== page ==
For Proteins, Form Shapes Function Essay

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Proteins are fundamental components of all living cells that participate in some of the most important biological processes, including cell growth and maintenance, movement and defense. They are complex molecules that consist of one or more chains of amino-acids, have distinct three-dimensional shapes and whose structure and structural dynamics directly influence their specific function.
Most proteins have a primary, secondary and tertiary structure, but some of them, like hemoglobin, also have a quaternary structure. The primary structure of a protein is represented by the ordered succession of its amino acids held together by covalent bonds. While in nature amino acids may possess either the D or L configuration, amino acids within
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They also preserve the bond angles and the planar configuration of the peptide bond, as well as keep atoms from coming together so closely that they repel each other through Van der Waal's interactions.
A protein’s tertiary structure, the compact, biologically active and most stable form of the protein, results from further folding of the amino acid chain. The environment in which a protein is synthesized and allowed to folded is a significant determinant of its final shape. If the tertiary structure of a protein is disrupted, the protein is said to be denatured, and it loses its activity. Based on their tertiary structure, proteins can be classified as globular, fibrous and membrane proteins. Globular proteins participate in sophisticated processes such as enzyme-mediated catalysis, transport of molecules, signal transduction, defense and regulation.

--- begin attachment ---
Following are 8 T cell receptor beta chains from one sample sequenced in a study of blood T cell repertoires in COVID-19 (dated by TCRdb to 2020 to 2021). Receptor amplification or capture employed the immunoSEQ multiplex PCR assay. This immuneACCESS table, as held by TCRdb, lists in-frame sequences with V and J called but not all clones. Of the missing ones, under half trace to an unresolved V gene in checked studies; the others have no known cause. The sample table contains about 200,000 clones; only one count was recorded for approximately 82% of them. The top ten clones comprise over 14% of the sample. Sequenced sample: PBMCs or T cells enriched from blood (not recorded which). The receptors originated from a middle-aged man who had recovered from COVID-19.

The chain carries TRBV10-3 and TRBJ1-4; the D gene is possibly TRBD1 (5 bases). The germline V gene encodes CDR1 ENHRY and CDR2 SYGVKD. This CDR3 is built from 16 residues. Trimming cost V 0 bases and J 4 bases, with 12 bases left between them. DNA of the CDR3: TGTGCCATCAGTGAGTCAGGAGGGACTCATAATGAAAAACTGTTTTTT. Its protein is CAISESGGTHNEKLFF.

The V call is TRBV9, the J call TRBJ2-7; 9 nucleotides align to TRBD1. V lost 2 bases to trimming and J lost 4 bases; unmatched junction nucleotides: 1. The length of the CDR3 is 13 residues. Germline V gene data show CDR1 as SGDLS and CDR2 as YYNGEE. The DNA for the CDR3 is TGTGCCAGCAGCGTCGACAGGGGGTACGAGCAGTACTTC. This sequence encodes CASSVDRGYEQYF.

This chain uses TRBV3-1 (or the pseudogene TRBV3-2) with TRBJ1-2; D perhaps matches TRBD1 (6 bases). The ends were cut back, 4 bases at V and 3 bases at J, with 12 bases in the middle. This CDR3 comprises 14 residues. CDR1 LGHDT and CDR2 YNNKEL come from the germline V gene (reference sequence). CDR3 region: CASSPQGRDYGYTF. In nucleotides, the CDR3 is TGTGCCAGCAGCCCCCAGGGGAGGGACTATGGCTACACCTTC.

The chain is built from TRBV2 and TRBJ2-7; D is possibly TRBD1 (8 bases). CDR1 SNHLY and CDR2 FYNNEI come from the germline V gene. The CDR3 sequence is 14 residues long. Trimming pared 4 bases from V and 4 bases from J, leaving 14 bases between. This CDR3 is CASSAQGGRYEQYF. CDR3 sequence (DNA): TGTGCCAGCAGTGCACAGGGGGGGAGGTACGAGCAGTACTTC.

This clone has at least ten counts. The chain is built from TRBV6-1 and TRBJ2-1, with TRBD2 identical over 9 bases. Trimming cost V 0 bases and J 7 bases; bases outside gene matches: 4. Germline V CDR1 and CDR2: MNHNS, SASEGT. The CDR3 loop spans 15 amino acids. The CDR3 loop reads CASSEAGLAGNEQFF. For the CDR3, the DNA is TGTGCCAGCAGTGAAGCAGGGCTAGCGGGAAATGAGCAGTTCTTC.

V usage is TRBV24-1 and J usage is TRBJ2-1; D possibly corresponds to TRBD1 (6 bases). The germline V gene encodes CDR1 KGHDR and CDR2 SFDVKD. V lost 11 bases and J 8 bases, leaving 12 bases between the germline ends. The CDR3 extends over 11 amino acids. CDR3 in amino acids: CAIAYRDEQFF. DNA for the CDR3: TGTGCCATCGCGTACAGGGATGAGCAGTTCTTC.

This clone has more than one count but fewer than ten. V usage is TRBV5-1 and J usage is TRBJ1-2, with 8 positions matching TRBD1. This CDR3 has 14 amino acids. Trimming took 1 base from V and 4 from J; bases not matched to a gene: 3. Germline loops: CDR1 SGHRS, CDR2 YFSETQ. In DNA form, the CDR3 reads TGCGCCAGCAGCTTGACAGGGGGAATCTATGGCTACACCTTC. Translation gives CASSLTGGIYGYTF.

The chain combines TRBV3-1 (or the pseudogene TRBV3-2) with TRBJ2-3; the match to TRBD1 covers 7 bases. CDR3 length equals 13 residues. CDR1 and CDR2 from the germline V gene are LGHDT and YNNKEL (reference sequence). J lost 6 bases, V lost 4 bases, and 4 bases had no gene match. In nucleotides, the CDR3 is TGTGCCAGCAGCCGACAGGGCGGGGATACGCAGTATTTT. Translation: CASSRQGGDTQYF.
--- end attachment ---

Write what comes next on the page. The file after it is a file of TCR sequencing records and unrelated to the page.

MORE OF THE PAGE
In order to function properly, these proteins need to be compact, soluble and able to form active sites. Proteins of the cytosol need a dense enough structure in order to be able to coexist alongside other components of the cytosol, yet still retain their ability to diffuse freely. In addition to being highly crowded, the environment of cytosolic proteins is also aqueous, which requires them to be water-soluble, so as to prevent aggregation and sedimentation. Most of the protein functions involve molecular
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